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5 Reasons Why the Biden Administration Should Support an Immediate Ceasefire in Israel and Gaza

Yesterday, the head of UNICEF Catherine Russel became the most senior UN official to set foot in Gaza since the October 7th Hamas terrorist attacks. “I visited the Gaza Strip to meet with children, their families and UNICEF staff,” she said in a statement. “What I saw and heard was devastating. They have endured repeated bombardment, loss and displacement. Inside the Strip, there is nowhere safe for Gaza’s one million children to turn.”

Catherine Russell then echoed calls from all senior United Nations officials–from Antonio Guterres on down — for an immediate humanitarian ceasefire. But these pleas have not yet been heeded by the Biden administration, which still rejects the notion of an immediate ceasefire in favor of more limited “humanitarian pauses.”

Here are five reasons why this position is inimical to American interests — and why the Biden administration ought to press for an immediate and enduring ceasefire.

1) The Biden administration’s rejection of a ceasefire feeds the dynamics of regional escalation that the administration is ostensibly seeking to avoid. For reasons that seem odd to me, major media outlets are not making a big deal out of the fact that the United States and Iranian proxies have been in hot conflict nearly every day since October 7. There have been some 50 attacks on American bases in Iraq and Syria. The US has retaliated in kind against Iran-linked targets in the region. American soldiers have been injured, and it could be only a matter of time until there’s a mistake or miscalculation that leads to some sort of mass casualty event.  So long as the conflict continues in Gaza, the risks that the United States gets drawn into another war in the Middle East grows greater by the day.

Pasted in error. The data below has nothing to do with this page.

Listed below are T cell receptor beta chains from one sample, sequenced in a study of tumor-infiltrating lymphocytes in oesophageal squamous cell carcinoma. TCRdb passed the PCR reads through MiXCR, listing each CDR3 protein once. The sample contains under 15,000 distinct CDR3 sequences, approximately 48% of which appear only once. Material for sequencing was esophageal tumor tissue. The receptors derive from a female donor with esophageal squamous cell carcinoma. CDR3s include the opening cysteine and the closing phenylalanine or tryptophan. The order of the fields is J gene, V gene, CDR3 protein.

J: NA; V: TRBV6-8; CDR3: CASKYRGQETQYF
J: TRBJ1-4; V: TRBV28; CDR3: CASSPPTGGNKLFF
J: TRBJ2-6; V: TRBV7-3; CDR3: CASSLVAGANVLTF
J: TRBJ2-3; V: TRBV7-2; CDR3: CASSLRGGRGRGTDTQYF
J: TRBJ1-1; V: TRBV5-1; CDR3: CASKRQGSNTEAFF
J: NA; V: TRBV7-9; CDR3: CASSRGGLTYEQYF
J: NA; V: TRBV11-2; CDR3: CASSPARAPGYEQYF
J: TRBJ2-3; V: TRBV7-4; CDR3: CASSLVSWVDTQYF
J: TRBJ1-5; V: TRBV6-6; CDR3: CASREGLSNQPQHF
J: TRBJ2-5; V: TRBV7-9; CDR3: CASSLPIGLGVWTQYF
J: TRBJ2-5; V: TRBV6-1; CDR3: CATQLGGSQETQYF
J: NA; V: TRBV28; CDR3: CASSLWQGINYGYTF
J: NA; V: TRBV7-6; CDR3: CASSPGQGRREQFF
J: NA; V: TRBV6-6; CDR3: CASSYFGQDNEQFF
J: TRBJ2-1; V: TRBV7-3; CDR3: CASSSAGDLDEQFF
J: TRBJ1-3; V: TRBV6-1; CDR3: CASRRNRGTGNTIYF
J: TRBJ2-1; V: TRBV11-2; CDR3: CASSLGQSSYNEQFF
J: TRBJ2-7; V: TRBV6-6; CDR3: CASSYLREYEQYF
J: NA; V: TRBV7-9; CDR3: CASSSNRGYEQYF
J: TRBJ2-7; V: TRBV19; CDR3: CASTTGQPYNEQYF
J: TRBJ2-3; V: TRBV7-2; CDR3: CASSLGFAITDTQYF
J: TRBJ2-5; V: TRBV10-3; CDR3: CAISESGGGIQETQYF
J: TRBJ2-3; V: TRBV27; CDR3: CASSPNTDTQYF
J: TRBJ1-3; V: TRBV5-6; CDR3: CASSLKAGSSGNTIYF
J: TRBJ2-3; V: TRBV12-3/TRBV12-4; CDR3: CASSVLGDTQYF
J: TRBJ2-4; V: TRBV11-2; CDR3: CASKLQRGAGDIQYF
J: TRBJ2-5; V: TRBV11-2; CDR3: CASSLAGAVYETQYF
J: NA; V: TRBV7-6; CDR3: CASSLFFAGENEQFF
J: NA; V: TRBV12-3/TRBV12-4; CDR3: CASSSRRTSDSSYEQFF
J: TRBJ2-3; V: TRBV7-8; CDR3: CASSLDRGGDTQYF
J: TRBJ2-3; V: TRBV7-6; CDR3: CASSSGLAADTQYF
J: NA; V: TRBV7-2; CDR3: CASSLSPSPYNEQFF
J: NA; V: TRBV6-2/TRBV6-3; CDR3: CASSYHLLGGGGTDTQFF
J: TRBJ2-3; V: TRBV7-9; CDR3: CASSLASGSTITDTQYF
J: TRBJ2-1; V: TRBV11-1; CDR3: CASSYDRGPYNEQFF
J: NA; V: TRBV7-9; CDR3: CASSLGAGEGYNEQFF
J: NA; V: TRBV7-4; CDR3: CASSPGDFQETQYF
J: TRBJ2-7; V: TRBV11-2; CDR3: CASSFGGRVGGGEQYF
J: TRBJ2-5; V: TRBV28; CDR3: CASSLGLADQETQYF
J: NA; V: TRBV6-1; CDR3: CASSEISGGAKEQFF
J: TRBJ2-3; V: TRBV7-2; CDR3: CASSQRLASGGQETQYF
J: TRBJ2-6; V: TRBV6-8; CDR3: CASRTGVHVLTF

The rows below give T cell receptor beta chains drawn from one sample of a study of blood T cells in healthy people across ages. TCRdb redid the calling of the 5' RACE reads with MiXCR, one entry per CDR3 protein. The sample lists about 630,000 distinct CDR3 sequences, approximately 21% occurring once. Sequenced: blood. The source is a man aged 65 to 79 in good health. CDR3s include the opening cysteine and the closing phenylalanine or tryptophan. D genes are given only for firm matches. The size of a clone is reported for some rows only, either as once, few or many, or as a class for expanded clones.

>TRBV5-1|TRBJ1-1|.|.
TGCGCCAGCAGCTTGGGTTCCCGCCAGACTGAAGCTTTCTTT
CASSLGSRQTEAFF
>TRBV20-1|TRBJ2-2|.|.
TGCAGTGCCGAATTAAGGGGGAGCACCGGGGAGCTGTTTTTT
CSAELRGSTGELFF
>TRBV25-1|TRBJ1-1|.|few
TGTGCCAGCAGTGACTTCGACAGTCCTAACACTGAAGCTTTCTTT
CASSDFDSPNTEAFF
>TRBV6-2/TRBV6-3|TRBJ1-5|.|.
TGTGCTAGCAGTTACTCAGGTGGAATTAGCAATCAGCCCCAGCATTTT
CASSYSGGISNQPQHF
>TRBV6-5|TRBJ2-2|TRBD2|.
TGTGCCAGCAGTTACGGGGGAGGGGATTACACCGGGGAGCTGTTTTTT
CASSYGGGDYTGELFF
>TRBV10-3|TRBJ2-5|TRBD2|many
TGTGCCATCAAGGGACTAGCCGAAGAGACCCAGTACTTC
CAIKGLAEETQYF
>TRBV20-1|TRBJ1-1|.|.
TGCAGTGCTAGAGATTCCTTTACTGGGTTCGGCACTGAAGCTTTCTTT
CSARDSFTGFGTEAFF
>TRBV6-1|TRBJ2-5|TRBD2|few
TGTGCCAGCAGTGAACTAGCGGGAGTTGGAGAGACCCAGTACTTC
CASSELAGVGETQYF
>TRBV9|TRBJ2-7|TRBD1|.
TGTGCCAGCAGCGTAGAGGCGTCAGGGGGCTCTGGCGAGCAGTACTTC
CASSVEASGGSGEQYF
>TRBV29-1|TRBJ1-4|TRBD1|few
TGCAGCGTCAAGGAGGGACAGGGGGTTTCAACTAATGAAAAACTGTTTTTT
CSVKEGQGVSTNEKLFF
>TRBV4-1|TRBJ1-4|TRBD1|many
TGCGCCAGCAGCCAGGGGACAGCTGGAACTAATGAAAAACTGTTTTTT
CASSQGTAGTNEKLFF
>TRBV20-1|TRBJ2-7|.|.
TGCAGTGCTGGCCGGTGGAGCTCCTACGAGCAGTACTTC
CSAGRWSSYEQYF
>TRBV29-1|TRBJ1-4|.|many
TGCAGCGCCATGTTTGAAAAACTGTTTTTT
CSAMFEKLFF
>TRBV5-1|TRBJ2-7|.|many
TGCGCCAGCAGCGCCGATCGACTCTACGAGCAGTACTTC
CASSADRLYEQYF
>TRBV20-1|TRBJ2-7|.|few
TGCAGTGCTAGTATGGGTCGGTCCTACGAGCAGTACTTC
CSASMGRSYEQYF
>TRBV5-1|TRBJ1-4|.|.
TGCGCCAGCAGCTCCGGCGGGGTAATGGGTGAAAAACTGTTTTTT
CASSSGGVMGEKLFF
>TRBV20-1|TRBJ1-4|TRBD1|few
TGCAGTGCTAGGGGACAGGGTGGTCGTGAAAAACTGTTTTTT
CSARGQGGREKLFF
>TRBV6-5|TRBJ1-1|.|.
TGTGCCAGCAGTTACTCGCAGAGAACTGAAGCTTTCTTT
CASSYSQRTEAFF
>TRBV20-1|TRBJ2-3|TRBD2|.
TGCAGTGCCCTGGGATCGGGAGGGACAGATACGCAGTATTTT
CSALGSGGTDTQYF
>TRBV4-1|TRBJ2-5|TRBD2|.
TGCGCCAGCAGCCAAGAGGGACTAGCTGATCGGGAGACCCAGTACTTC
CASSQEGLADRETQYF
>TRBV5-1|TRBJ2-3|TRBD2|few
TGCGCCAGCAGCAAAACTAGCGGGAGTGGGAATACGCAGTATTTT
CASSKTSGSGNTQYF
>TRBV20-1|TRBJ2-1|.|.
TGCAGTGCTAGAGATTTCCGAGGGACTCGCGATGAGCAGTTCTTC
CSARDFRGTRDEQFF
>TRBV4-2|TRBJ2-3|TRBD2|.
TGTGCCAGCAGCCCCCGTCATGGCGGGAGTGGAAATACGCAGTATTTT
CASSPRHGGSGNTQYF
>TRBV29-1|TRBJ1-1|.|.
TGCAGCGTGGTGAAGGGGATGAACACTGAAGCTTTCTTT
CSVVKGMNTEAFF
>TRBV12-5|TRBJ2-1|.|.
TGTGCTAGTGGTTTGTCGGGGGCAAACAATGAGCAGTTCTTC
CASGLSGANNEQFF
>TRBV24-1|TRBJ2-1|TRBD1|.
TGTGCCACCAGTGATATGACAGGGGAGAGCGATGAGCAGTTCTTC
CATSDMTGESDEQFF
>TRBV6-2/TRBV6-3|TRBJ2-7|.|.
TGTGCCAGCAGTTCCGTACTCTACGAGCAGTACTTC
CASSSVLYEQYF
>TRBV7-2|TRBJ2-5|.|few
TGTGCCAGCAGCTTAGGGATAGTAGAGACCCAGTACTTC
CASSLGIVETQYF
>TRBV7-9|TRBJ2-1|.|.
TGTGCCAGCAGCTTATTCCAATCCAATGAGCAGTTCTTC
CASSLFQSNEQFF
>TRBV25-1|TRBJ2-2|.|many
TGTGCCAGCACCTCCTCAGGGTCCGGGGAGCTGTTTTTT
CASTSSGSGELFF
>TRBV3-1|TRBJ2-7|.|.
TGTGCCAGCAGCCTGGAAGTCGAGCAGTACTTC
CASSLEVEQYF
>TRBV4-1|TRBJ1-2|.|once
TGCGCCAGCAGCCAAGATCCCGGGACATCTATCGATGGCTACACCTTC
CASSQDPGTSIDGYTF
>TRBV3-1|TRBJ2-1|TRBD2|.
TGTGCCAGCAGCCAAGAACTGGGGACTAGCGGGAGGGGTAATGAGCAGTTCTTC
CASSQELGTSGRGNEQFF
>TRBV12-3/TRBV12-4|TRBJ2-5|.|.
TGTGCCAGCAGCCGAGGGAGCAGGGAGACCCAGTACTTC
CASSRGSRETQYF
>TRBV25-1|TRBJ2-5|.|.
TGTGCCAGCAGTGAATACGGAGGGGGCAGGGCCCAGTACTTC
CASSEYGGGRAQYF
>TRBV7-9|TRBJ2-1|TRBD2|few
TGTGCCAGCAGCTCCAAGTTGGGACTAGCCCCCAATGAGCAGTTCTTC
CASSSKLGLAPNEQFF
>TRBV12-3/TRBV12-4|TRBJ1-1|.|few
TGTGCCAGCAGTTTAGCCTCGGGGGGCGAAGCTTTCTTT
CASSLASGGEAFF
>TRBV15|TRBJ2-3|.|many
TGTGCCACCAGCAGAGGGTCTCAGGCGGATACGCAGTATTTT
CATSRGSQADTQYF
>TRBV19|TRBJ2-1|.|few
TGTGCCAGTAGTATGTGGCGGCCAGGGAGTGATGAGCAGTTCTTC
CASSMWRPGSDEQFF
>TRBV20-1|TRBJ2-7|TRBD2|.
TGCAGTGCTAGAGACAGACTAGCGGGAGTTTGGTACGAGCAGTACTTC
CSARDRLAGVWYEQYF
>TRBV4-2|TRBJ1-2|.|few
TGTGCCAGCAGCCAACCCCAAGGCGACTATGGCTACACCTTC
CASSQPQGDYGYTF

2) Everything we’ve seen so far suggests that there is a tentative deal to be struck that would include the release of hostages to a more enduring ceasefire. There’s no contradiction between freeing the hostages and a ceasefire. Just the opposite: a ceasefire implies the release of hostages.

3) America’s rejection of a ceasefire at the UN was deeply unpopular and it is not in American interests to be internationally isolated. On October 27th, 120 countries endorsed a humanitarian truce. The United States was one of just 14 countries to oppose. At the Security Council, the US cast a lone veto to block a resolution calling for a ceasefire. Other countries may be able to compartmentalize this issue for the time being, but the longer this goes on, the harder it will be for the United States to make progress on other key foreign policy priorities.

4) Domestically, a ceasefire would certainly lower the temperature in the United States, particularly in left-of-center circles. This conflict has exposed and exacerbated fissures in the same political coalition that must mobilize one year from now to prevent a slide towards authoritarianism. The risk of democratic backsliding in the United States is suddenly acute — and so long as the conflict in Israel and Palestine is top of mind, it may suppress turnout in a tight election on which the future of American democracy hinges.

5) As a matter of principle, the United States should oppose the indiscriminate killing and immiseration of civilians everywhere. Today, that includes Palestinians trapped in Gaza. Israel does not seem able to discriminate between combatant and noncombatant. The destruction of Hamas may be a worthy goal, but little thus far suggests that Israel is able to accomplish that goal without committing war crimes and crimes against humanity. The ends do not justify the means, at least in the kind of rules-based international order so often invoked by the Biden administration.